buwaneka | CC BY 2.0
This is a tricky one to navigate and think through. I’ll try my best to
articulate my thoughts on Scrum, how it relates to GTD, and some new epiphanies
I had about the roles they play in successfully creating software.
Org-mode and GTD are awesome tools for the individual because they clearly lay
out all potential paths you could walk and has you start managing them via
externalized memory and regular check-ins. In other words, these tools have you
write down and outline all possible tasks and projects you may want to pursue.
And in doing so, you directly face your list of all possible paths you can take,
all possible action steps you can execute on.
And then you perpetually manage this system in regular intervals, always moving
forward with your projects in some way.
A well implemented project management cycle is the same in any organization.
Scrum tries to package itself as the project management solution to do this.
Scrum attempts to be the organizational-level version of GTD. It attempts to
externalize memory from the individuals on the team via wikis, issue trackers,
and kanban boards. Sprint meetings and retrospectives are the Scrum analogues to
GTD’s weekly reviews.
Some organizations are wildly successful with Scrum, while others are 100% mediocre.
Once you understand the value-add of both systems, you can begin to pick apart
how users interact with both methodologies, why the methodologies fail in some
instances, and why they succeed in others. Quick aside: Part of it is because
GTD targets the individual, while Scrum targets the organization. And comparing
the two reveals the values and weaknesses of each, particularly of Scrum (I’m
not gonna delve too much into the dynamics here- but organizational level
solutions almost always fail if the individual isn’t properly taken into
account, which is why Scrum is more prone to weakness and failure than GTD when implemented).
So my epiphany is actually pretty simple- project management is probably a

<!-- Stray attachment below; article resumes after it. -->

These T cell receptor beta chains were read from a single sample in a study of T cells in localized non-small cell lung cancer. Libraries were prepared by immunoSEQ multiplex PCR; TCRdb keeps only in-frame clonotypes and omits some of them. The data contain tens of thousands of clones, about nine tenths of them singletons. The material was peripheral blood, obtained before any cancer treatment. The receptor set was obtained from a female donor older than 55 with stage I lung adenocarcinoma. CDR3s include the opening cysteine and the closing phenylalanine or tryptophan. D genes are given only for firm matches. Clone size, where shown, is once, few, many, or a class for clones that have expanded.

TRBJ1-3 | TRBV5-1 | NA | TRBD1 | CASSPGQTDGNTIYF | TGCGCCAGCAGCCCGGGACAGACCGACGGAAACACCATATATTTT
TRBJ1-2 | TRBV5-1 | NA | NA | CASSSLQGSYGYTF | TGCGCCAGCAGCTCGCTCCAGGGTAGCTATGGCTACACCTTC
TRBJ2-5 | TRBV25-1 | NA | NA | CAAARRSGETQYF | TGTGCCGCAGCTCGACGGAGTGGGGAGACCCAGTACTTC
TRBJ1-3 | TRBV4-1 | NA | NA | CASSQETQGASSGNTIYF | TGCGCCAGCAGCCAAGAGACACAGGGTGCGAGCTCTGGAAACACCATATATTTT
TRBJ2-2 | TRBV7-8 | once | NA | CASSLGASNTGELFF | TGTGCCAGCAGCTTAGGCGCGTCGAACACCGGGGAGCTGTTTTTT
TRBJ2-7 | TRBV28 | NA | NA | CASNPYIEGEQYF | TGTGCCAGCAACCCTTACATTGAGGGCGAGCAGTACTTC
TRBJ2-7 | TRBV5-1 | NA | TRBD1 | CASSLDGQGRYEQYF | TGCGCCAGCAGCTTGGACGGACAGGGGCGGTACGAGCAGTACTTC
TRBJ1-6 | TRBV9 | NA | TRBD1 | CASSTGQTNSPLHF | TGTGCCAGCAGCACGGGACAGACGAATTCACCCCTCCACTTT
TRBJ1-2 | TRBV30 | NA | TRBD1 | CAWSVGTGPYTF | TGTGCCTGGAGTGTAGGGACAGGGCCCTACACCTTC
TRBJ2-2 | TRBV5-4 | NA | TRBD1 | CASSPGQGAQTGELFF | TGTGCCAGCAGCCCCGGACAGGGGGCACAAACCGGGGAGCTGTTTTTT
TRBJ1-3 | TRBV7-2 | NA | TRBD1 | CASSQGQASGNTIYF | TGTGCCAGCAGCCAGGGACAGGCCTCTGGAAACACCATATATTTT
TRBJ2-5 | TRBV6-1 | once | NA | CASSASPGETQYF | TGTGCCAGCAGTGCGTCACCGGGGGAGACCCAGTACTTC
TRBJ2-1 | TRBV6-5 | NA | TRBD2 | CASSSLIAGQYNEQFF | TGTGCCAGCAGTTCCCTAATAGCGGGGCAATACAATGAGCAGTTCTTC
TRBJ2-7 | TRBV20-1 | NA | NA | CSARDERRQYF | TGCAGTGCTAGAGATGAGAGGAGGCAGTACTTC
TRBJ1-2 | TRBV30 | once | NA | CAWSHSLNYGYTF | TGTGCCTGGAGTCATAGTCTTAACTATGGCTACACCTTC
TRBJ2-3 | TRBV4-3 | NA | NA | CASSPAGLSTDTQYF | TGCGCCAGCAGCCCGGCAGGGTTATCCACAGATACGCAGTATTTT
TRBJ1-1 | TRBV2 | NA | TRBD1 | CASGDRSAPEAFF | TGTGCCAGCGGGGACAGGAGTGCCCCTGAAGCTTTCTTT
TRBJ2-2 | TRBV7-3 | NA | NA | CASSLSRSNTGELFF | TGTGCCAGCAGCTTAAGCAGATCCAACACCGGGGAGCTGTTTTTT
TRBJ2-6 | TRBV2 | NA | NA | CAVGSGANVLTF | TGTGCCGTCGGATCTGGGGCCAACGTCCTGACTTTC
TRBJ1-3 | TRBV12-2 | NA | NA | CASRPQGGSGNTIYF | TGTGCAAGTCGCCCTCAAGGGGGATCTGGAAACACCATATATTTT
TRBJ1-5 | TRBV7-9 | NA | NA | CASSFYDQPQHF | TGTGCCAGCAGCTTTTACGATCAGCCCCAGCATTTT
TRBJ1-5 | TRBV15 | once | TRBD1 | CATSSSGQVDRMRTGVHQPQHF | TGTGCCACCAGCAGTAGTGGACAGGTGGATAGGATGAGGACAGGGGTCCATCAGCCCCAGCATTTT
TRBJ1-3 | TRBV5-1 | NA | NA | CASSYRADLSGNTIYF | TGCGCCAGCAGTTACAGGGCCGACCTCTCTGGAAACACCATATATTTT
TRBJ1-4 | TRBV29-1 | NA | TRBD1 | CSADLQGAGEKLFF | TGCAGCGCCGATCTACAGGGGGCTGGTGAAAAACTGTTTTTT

fractal pattern. It applies to the individual, the organization, and beyond.
While simple, there are some interesting conclusions on what this means for
At an ideal level, a developer is executing their own individual instance of
project-management (eg. org-mode + GTD), the product-development department is
executing their own organizational instance of project management (eg. project
documentation + Scrum), and the business is doing it’s analogue as a whole (ie.
the CEO + board of directors are managing their work as ideally as possible).
The major point is that the strategies align at every level of analysis. From
the individual, to the organization, to the entire entity as a whole. The
individual GTD-strategy can’t be compromised for the organization. But the
organization can’t be compromised for the individual. All strategies have to be
in harmony or it fails.
And thus, the key takeaway is that Scrum (or any organizational project
management tool) must allow for the individual to implement their project
management processes freely. The individual must be given the discretion to
make seemingly arbitrary decisions. They must be given creative freedom. In
short, they must allow the developer to execute on the tasks that they think
are the highest value.
A couple of components of Scrum stick out as bottlenecks to this philosophy,
particularly estimates and sprints. Creative freedom means developers aren’t
locked into completing a particular subset of tasks, aka the sprint backlog,
because they will naturally tackle the highest value tasks out of their own
interest and affinity. Estimates are also a similar bottleneck in that they
often establish an implicit contract for what gets completed and when. Which
immediately eliminates the ability for the developer to work on necessary
tangents in the project. AKA it removes the necessary discretionary and creative
decisions developers must make and, as a result, will likely introduce it’s own
form of technical debt, which leads to time and money costs and even further
Ultimately, a strategy aligned at the organizational and individual levels
means that Scrum estimates don’t matter. If it means the developer doesn’t
complete their assigned stories at all, then so be it.
Of course, it’s reasonable for stakeholders to know what was done instead of
the assigned stories. If developers went off-the-road and worked on non-story